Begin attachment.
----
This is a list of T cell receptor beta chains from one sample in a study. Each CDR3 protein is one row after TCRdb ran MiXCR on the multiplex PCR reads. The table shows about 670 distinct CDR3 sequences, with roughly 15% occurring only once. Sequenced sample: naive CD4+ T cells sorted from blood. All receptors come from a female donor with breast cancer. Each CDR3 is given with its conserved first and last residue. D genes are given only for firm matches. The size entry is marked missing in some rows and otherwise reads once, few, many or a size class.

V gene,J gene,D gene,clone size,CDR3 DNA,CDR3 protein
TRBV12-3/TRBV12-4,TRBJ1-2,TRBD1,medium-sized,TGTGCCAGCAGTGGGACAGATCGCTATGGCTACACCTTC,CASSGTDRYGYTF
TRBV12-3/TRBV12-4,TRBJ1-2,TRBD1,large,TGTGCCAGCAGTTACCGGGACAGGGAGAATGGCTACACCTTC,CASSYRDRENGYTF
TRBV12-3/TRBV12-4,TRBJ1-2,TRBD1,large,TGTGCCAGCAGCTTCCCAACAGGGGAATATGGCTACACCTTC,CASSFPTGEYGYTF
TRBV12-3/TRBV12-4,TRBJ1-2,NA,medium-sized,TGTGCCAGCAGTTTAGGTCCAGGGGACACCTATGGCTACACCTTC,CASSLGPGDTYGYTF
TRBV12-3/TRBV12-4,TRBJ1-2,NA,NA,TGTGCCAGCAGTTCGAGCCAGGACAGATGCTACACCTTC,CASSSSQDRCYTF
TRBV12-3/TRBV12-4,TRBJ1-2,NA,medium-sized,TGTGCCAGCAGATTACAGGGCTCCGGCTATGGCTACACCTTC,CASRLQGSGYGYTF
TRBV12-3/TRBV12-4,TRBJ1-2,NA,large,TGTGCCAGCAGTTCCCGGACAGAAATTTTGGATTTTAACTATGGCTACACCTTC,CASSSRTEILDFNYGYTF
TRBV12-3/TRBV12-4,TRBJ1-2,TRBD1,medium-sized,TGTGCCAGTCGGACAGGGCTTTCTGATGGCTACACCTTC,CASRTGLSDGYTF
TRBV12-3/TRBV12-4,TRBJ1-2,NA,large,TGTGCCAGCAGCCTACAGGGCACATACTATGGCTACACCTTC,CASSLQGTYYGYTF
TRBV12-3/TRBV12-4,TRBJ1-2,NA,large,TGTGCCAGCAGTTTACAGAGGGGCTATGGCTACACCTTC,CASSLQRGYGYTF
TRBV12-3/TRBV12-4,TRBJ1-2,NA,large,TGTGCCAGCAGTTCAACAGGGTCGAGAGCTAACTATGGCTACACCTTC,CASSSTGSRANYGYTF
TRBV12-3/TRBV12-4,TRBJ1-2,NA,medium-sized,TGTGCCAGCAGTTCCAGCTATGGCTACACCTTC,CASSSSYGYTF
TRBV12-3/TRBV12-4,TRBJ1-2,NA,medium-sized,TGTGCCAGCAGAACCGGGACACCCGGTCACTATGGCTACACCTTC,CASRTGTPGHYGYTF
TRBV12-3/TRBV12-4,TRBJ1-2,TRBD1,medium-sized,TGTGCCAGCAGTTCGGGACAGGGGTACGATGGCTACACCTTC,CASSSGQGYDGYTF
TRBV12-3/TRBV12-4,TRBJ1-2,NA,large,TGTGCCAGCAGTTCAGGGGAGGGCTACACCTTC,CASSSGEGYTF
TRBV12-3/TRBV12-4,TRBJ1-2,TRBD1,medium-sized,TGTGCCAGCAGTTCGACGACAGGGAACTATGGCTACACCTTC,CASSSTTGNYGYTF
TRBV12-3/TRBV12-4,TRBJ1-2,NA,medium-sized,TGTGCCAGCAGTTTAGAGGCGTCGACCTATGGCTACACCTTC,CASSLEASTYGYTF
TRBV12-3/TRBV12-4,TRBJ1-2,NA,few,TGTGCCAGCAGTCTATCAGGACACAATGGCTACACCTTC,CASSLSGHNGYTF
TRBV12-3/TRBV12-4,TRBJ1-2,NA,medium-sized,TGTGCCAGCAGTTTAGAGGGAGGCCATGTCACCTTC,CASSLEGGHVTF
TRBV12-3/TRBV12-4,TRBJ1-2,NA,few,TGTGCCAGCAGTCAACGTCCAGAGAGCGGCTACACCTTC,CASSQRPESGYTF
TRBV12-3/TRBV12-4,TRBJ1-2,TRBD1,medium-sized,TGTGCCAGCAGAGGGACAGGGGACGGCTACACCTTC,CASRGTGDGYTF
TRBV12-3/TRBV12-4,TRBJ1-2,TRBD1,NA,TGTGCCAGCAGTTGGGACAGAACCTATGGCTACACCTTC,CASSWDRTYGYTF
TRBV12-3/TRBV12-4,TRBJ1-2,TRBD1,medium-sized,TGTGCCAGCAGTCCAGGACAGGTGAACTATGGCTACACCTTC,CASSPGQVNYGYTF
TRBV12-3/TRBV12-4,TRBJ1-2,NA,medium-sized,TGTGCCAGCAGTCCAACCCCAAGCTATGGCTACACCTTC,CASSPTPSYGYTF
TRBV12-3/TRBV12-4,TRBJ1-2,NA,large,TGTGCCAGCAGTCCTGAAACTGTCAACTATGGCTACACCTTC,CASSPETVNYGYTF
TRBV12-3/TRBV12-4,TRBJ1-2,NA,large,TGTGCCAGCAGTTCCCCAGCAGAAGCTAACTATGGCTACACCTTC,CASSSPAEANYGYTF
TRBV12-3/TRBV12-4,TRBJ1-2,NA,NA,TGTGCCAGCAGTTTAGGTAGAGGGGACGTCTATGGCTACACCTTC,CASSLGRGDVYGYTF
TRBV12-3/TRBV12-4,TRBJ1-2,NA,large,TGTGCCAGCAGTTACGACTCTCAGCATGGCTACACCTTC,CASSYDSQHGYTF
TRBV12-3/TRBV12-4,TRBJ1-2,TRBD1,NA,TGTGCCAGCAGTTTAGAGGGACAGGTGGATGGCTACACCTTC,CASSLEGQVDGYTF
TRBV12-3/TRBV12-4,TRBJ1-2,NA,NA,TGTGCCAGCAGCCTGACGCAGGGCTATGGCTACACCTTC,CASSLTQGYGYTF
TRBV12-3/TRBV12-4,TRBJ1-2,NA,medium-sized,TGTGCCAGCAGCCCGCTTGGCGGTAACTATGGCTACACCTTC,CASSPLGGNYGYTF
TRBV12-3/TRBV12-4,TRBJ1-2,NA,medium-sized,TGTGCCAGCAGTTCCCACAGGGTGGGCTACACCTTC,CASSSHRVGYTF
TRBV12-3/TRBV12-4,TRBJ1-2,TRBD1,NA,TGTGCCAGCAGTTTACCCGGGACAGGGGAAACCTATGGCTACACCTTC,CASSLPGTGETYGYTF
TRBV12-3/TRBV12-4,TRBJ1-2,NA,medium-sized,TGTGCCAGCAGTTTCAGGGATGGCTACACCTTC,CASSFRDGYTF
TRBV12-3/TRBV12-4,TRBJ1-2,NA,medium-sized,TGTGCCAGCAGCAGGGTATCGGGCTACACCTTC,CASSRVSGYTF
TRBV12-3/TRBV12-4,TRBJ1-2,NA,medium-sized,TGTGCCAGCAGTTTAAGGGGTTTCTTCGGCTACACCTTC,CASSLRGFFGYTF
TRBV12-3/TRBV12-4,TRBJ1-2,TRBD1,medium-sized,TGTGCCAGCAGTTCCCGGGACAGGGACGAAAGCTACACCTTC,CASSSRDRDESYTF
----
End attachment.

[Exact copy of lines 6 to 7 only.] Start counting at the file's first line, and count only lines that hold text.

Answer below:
TRBV12-3/TRBV12-4,TRBJ1-2,NA,medium-sized,TGTGCCAGCAGTTTAGGTCCAGGGGACACCTATGGCTACACCTTC,CASSLGPGDTYGYTF
TRBV12-3/TRBV12-4,TRBJ1-2,NA,NA,TGTGCCAGCAGTTCGAGCCAGGACAGATGCTACACCTTC,CASSSSQDRCYTF